Do you / did you make a distinction between work and play in terms of perfume?

While at weekends I am always scented, either randomly grabbing and dabbing or spraying and indulging at home , or choosing instinctively – sometimes very carefully, for going out, D often doesn’t bother, but often will have a few spritzes for work, particularly if it’s a day of preparation and not actual teaching (nice to be subtly fragrant while hovering around the photocopier). I no longer wear perfume to work. Occasionally I can’t resist a little on a wrist here or there, but I have been truly burned by previous experiences when students or teachers clearly hated my scent choices: – once when wearing Givenchy Pi the students were literally covering their faces and screaming for me to open the windows. I was mortified.The only time I got positive reactions, bizarrely, was when wearing Happy (women’s) by Clinique – which had girls swooning and following me down the corridor like the Pied Piper.

That chemical citrus flower perfume did give me super intense, very specific migraine-like headaches at the back of my neck though (and one of my male students too); I had the same reaction from Floret by Antonia’s Flowers: it must be a particular ingredient – so that went out the window. Now I just have essential oils in my pocket and my citrus hand balms. To be honest, I like the Return To Stench at night – the contraband luxuriance. All the perfumes waiting for me. It’s a nice way to unwind, like putting oil paint on plain canvas.

For work, D likes something unadorned and gentlemanly – Mizu by Di Ser is perfect in this regard – woody but crisp and citrus. I love him in Aramis Tuscany – balmily aromatic if we meet at Ofuna station; Fougere Intense by Sven Pritzoleit is low-key and skindrowsy; I have even miraculously persuaded him into a full citrus with a verbena fragrance by Jeanne En Provence: personally I think he carries lemon better than he realises.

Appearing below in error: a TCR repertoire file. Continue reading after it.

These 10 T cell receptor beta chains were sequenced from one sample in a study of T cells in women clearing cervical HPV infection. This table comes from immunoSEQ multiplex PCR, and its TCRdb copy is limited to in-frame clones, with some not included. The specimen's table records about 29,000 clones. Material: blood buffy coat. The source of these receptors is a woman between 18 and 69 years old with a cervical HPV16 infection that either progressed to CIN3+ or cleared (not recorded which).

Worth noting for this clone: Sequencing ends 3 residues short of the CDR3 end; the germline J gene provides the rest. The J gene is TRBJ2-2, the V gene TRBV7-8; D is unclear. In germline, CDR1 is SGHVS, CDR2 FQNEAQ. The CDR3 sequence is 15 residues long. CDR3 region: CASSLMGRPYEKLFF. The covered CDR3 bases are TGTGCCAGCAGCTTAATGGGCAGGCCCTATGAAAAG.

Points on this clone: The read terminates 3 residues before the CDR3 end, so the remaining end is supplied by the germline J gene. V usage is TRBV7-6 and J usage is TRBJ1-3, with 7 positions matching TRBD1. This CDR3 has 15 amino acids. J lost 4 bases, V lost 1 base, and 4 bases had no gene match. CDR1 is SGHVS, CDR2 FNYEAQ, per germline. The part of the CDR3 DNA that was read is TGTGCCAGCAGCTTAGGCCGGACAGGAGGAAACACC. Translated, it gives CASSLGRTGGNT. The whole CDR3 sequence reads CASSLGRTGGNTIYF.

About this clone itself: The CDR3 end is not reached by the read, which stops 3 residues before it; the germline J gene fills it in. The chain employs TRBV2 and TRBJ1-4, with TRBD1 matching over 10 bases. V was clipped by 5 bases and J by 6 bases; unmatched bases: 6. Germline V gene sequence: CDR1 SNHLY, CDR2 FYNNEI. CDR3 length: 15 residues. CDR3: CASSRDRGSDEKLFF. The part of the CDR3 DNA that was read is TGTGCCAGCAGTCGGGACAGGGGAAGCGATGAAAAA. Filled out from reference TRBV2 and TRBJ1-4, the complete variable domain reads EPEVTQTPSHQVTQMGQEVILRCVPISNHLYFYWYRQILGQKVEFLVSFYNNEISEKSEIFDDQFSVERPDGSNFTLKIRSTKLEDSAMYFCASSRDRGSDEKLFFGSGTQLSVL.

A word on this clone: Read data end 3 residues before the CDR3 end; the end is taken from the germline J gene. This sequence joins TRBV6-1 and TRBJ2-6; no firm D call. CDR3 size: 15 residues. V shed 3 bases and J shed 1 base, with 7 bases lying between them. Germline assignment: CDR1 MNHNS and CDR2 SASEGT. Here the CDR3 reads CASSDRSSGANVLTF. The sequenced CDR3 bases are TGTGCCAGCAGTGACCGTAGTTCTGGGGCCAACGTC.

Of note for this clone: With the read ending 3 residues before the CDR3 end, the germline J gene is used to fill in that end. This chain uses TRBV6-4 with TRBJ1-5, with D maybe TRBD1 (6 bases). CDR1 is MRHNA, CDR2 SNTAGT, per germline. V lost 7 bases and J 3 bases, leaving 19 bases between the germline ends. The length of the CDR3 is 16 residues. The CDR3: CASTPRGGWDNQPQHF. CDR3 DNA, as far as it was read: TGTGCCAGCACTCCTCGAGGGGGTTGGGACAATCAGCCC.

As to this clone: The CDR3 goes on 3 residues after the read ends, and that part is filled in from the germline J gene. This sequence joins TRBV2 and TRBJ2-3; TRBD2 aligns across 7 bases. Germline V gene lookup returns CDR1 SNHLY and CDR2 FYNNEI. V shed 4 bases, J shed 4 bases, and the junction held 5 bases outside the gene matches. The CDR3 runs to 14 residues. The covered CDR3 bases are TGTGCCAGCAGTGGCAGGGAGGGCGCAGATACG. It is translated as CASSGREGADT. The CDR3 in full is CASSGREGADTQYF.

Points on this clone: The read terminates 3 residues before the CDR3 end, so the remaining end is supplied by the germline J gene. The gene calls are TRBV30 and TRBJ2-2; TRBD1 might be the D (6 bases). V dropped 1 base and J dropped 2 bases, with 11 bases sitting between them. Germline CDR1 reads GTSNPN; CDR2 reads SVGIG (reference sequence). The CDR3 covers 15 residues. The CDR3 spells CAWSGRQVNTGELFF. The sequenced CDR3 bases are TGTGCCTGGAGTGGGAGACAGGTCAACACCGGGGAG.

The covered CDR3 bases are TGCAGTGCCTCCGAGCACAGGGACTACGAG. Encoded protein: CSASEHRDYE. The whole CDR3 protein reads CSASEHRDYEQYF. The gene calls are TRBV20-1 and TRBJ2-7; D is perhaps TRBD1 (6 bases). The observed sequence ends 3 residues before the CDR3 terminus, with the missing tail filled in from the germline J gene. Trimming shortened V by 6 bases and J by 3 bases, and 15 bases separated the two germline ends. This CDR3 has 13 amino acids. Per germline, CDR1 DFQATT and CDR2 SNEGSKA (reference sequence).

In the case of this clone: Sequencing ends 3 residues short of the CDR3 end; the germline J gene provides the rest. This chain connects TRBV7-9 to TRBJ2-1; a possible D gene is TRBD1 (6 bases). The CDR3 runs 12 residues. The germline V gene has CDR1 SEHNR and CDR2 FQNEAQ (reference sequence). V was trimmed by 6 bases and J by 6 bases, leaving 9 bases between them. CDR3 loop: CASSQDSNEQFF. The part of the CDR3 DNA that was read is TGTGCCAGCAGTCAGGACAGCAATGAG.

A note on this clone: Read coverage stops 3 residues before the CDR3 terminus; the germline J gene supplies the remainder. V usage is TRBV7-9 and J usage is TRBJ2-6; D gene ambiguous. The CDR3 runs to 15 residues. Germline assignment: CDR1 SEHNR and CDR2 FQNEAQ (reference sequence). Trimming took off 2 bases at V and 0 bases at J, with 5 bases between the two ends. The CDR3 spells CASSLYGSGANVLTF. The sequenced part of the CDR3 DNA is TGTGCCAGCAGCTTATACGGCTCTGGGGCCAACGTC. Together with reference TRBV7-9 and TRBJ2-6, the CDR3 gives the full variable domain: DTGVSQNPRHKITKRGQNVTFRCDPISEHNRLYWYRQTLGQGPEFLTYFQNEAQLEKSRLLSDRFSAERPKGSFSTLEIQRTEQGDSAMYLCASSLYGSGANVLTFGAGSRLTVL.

I find Blenheim Bouquet – a coniferous lime / amalfi lemon /pine lavender, piquant, dry and very elegant perfume, for instance, delightful in its restraint – but he unfortunately very rarely reaches for it (it is quite faint, very skin close, a tad ‘tight’). Conservative. Almost standoffish.

Blenheim Bouquet, was, also, incidentally – I wrote this yesterday, but heard the news of his death this morning – interestingly the favoured scent of Prince Philip – RIP; (…..I feel very sorry for The Queen losing her partner and having to navigate the pressures of her position at such an advanced age); I hardly know anything about him; I know he made some blunders and said some things that were offensive, over the years, but I do like what my wise friend Joan said about the hard working, eccentric royal consort this morning; (“In the last couple of years I have met someone who worked very closely with him, on issues related to environmental protection, and particularly in bringing people of different faiths together to promote greater awareness of the importance of biodiversity and the ‘web of life’ (his phrase!). This really changed my view of him, and I salute his contributions and his life”).

He certainly had good taste in scent.

For D, although he occasionally wears Blenheim at my insistence, especially in early summer, Opus 1870 – a well regarded scent by many – and one he finds pleasing in its rounded whole, is favoured for its warmer heart. A woody aromatic, for me this is well crafted, but ultimately just a so-so scent. Not one of his all time best. Nice. Agreeable. Kind of dapper. No ungentlemanly. But somehow, a little ‘meh’ and mediocre ( probably, in truth, why he doesn’t wear it For Best.). To me, Opus 1870 smells like a fresh tea sandalwood similar to Annick Goutal’s Duel, a scent I could never get along with, but the notes are apparently actually yuzu and pepper with coriander – a herb D also likes more than I do (for me there is something almost foetidly fresh about it, off-putting), along with rose, cinnamon, cedar and sandalwoods, and a solid, durational base of incense. The perfume certainly does leave a nice morning sillage in the air ( – amazing when someone has already left, but their scent still trails the house; sad that Queen Elizabeth will no longer get to experience this phenomenon….) – but not, in this particular case, one that I am passionate for.


In a strange and very unexpected case of unknown until now three degrees of separation, I have just this moment found out that my paternal grandfather once CARRIED the young Prince Philip aboard a ship.

“Hi Neil.

One thing I forgot to mention was that your grandad Bert actually carried The Duke when he was a Prince of Greece as a young child.